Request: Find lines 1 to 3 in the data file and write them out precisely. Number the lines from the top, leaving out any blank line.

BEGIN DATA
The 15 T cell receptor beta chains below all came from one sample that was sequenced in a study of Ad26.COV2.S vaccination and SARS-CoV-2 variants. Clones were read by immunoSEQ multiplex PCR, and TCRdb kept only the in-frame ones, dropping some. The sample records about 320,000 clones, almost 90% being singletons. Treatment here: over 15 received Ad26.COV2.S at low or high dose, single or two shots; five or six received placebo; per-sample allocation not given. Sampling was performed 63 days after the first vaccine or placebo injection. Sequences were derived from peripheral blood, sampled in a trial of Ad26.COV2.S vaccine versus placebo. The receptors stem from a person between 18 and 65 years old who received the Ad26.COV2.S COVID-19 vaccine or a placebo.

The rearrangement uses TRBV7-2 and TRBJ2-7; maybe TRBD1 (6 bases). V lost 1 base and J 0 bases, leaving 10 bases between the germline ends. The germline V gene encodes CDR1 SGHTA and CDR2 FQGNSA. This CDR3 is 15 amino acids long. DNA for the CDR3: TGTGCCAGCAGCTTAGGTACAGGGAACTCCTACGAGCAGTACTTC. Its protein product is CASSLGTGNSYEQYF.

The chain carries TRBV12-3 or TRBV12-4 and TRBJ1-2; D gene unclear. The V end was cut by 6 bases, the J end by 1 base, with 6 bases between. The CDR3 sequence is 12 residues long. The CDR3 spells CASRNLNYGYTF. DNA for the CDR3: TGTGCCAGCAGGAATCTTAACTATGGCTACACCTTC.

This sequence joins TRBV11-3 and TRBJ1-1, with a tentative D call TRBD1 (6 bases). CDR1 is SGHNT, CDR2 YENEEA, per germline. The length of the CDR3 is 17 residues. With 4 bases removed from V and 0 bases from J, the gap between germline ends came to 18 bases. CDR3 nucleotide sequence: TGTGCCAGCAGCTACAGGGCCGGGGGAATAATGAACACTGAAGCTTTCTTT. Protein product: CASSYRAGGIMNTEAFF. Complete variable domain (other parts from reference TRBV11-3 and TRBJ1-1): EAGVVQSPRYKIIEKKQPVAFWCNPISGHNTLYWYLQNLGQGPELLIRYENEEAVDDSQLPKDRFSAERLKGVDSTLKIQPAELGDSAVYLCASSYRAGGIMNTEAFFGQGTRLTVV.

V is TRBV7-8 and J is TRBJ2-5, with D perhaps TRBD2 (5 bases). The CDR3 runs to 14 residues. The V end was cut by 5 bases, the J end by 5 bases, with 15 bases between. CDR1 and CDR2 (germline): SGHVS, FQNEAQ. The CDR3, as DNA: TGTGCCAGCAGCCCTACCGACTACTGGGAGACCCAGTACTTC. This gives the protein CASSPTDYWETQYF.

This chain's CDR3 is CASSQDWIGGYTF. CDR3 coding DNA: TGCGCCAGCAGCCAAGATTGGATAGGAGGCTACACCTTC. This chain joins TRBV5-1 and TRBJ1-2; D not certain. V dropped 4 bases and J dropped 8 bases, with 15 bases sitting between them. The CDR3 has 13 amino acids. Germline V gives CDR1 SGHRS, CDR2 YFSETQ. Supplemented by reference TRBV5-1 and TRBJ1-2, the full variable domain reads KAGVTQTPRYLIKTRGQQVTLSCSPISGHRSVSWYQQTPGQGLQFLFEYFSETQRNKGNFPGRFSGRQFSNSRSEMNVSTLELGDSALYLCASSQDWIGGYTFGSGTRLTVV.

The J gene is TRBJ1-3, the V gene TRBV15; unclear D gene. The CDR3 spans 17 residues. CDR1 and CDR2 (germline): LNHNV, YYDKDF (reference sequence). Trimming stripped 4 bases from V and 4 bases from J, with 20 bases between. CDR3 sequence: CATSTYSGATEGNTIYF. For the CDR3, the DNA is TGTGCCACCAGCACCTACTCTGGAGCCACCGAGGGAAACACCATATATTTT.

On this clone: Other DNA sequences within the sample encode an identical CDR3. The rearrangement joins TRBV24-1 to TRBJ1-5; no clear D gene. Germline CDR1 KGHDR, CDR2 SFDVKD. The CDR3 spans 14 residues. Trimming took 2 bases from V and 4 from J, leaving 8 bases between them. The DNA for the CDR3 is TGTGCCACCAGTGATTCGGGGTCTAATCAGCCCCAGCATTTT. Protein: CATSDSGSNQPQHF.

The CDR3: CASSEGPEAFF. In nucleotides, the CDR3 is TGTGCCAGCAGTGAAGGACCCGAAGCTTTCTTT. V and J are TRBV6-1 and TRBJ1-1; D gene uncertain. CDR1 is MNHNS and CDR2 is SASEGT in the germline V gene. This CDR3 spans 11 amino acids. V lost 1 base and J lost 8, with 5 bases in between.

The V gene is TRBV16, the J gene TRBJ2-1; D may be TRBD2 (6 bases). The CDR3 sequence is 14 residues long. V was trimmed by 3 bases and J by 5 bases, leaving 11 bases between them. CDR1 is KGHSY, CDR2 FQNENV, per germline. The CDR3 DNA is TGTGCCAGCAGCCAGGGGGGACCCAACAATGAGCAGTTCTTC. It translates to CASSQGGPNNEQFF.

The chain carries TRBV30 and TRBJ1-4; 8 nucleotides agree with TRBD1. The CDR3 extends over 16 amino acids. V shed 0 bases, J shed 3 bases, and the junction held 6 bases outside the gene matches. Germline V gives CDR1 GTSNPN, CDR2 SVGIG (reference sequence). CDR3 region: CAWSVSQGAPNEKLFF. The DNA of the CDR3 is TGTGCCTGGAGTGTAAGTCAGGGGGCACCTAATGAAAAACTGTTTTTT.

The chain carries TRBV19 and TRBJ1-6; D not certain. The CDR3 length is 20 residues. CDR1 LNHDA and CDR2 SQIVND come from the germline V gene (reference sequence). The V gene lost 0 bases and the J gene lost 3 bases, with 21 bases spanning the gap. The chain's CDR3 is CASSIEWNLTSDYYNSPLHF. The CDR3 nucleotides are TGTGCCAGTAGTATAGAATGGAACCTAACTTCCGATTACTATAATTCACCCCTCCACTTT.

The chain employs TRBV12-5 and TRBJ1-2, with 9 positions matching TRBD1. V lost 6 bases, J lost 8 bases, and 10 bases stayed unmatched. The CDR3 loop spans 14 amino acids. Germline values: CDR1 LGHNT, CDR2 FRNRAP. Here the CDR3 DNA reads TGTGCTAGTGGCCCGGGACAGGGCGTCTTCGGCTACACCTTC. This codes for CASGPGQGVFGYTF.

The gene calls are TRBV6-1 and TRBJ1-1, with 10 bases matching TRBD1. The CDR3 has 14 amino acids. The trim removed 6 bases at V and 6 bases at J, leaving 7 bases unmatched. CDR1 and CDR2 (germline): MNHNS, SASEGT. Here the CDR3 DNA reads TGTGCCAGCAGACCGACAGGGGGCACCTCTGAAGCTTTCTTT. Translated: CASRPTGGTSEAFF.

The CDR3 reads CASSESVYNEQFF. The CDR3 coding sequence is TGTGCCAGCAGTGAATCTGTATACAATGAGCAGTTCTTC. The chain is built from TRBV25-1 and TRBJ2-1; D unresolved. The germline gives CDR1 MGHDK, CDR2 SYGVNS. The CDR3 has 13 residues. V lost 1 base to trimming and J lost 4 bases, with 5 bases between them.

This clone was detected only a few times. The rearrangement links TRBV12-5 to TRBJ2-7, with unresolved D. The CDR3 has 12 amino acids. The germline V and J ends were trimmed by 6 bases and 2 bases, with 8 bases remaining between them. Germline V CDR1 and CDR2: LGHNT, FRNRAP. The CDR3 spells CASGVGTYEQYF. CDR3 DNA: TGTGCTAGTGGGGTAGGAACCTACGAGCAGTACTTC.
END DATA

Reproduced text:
The 15 T cell receptor beta chains below all came from one sample that was sequenced in a study of Ad26.COV2.S vaccination and SARS-CoV-2 variants. Clones were read by immunoSEQ multiplex PCR, and TCRdb kept only the in-frame ones, dropping some. The sample records about 320,000 clones, almost 90% being singletons. Treatment here: over 15 received Ad26.COV2.S at low or high dose, single or two shots; five or six received placebo; per-sample allocation not given. Sampling was performed 63 days after the first vaccine or placebo injection. Sequences were derived from peripheral blood, sampled in a trial of Ad26.COV2.S vaccine versus placebo. The receptors stem from a person between 18 and 65 years old who received the Ad26.COV2.S COVID-19 vaccine or a placebo.

The rearrangement uses TRBV7-2 and TRBJ2-7; maybe TRBD1 (6 bases). V lost 1 base and J 0 bases, leaving 10 bases between the germline ends. The germline V gene encodes CDR1 SGHTA and CDR2 FQGNSA. This CDR3 is 15 amino acids long. DNA for the CDR3: TGTGCCAGCAGCTTAGGTACAGGGAACTCCTACGAGCAGTACTTC. Its protein product is CASSLGTGNSYEQYF.

The chain carries TRBV12-3 or TRBV12-4 and TRBJ1-2; D gene unclear. The V end was cut by 6 bases, the J end by 1 base, with 6 bases between. The CDR3 sequence is 12 residues long. The CDR3 spells CASRNLNYGYTF. DNA for the CDR3: TGTGCCAGCAGGAATCTTAACTATGGCTACACCTTC.